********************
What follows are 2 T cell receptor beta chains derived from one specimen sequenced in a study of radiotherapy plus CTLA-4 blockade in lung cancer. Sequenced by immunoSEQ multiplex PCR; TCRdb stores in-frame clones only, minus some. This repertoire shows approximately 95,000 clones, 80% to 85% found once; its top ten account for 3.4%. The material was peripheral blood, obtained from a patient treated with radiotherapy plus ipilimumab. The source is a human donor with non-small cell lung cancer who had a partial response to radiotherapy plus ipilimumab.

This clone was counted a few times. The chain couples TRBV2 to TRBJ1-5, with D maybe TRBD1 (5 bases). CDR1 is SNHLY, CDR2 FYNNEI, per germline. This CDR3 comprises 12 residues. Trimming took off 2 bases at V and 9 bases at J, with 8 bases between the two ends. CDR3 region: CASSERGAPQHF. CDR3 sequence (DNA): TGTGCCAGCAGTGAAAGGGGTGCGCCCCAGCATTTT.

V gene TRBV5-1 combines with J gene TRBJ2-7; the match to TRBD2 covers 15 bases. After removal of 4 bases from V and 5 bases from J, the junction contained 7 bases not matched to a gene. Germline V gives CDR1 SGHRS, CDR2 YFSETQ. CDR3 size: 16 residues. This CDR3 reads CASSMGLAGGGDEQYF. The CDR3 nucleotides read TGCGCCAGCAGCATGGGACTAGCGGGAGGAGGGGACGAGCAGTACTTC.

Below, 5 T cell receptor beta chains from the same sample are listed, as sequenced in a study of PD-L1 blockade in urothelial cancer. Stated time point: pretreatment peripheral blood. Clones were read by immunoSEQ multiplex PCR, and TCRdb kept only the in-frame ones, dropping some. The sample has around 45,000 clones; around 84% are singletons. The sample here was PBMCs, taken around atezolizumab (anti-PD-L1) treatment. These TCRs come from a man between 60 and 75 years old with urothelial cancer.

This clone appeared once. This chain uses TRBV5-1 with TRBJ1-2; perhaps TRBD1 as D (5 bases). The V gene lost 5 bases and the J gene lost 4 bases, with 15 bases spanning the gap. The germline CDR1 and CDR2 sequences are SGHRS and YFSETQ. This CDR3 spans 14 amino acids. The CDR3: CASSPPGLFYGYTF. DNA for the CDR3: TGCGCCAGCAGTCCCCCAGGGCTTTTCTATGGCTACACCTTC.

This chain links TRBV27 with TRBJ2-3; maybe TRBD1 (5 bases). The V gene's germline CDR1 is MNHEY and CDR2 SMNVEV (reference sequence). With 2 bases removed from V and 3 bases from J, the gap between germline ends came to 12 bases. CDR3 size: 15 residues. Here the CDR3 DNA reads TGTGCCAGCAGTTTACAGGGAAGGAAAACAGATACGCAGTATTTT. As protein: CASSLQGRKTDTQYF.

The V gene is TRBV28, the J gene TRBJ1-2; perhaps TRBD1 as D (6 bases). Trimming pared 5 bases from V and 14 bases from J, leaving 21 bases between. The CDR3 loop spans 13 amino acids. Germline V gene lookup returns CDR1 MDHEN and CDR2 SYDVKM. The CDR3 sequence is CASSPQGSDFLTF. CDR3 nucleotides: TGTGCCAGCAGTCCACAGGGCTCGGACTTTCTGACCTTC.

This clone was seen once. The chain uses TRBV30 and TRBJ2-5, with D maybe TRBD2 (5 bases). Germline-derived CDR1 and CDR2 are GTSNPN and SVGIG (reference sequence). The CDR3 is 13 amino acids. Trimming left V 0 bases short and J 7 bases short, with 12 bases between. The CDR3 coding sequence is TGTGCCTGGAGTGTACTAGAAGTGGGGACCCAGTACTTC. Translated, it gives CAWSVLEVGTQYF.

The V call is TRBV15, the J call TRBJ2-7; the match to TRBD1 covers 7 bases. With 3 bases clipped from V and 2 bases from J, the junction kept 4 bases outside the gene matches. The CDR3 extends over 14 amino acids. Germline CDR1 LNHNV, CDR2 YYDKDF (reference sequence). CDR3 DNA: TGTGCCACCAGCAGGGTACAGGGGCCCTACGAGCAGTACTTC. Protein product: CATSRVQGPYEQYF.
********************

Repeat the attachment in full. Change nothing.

What follows are 2 T cell receptor beta chains derived from one specimen sequenced in a study of radiotherapy plus CTLA-4 blockade in lung cancer. Sequenced by immunoSEQ multiplex PCR; TCRdb stores in-frame clones only, minus some. This repertoire shows approximately 95,000 clones, 80% to 85% found once; its top ten account for 3.4%. The material was peripheral blood, obtained from a patient treated with radiotherapy plus ipilimumab. The source is a human donor with non-small cell lung cancer who had a partial response to radiotherapy plus ipilimumab.

This clone was counted a few times. The chain couples TRBV2 to TRBJ1-5, with D maybe TRBD1 (5 bases). CDR1 is SNHLY, CDR2 FYNNEI, per germline. This CDR3 comprises 12 residues. Trimming took off 2 bases at V and 9 bases at J, with 8 bases between the two ends. CDR3 region: CASSERGAPQHF. CDR3 sequence (DNA): TGTGCCAGCAGTGAAAGGGGTGCGCCCCAGCATTTT.

V gene TRBV5-1 combines with J gene TRBJ2-7; the match to TRBD2 covers 15 bases. After removal of 4 bases from V and 5 bases from J, the junction contained 7 bases not matched to a gene. Germline V gives CDR1 SGHRS, CDR2 YFSETQ. CDR3 size: 16 residues. This CDR3 reads CASSMGLAGGGDEQYF. The CDR3 nucleotides read TGCGCCAGCAGCATGGGACTAGCGGGAGGAGGGGACGAGCAGTACTTC.

Below, 5 T cell receptor beta chains from the same sample are listed, as sequenced in a study of PD-L1 blockade in urothelial cancer. Stated time point: pretreatment peripheral blood. Clones were read by immunoSEQ multiplex PCR, and TCRdb kept only the in-frame ones, dropping some. The sample has around 45,000 clones; around 84% are singletons. The sample here was PBMCs, taken around atezolizumab (anti-PD-L1) treatment. These TCRs come from a man between 60 and 75 years old with urothelial cancer.

This clone appeared once. This chain uses TRBV5-1 with TRBJ1-2; perhaps TRBD1 as D (5 bases). The V gene lost 5 bases and the J gene lost 4 bases, with 15 bases spanning the gap. The germline CDR1 and CDR2 sequences are SGHRS and YFSETQ. This CDR3 spans 14 amino acids. The CDR3: CASSPPGLFYGYTF. DNA for the CDR3: TGCGCCAGCAGTCCCCCAGGGCTTTTCTATGGCTACACCTTC.

This chain links TRBV27 with TRBJ2-3; maybe TRBD1 (5 bases). The V gene's germline CDR1 is MNHEY and CDR2 SMNVEV (reference sequence). With 2 bases removed from V and 3 bases from J, the gap between germline ends came to 12 bases. CDR3 size: 15 residues. Here the CDR3 DNA reads TGTGCCAGCAGTTTACAGGGAAGGAAAACAGATACGCAGTATTTT. As protein: CASSLQGRKTDTQYF.

The V gene is TRBV28, the J gene TRBJ1-2; perhaps TRBD1 as D (6 bases). Trimming pared 5 bases from V and 14 bases from J, leaving 21 bases between. The CDR3 loop spans 13 amino acids. Germline V gene lookup returns CDR1 MDHEN and CDR2 SYDVKM. The CDR3 sequence is CASSPQGSDFLTF. CDR3 nucleotides: TGTGCCAGCAGTCCACAGGGCTCGGACTTTCTGACCTTC.

This clone was seen once. The chain uses TRBV30 and TRBJ2-5, with D maybe TRBD2 (5 bases). Germline-derived CDR1 and CDR2 are GTSNPN and SVGIG (reference sequence). The CDR3 is 13 amino acids. Trimming left V 0 bases short and J 7 bases short, with 12 bases between. The CDR3 coding sequence is TGTGCCTGGAGTGTACTAGAAGTGGGGACCCAGTACTTC. Translated, it gives CAWSVLEVGTQYF.

The V call is TRBV15, the J call TRBJ2-7; the match to TRBD1 covers 7 bases. With 3 bases clipped from V and 2 bases from J, the junction kept 4 bases outside the gene matches. The CDR3 extends over 14 amino acids. Germline CDR1 LNHNV, CDR2 YYDKDF (reference sequence). CDR3 DNA: TGTGCCACCAGCAGGGTACAGGGGCCCTACGAGCAGTACTTC. Protein product: CATSRVQGPYEQYF.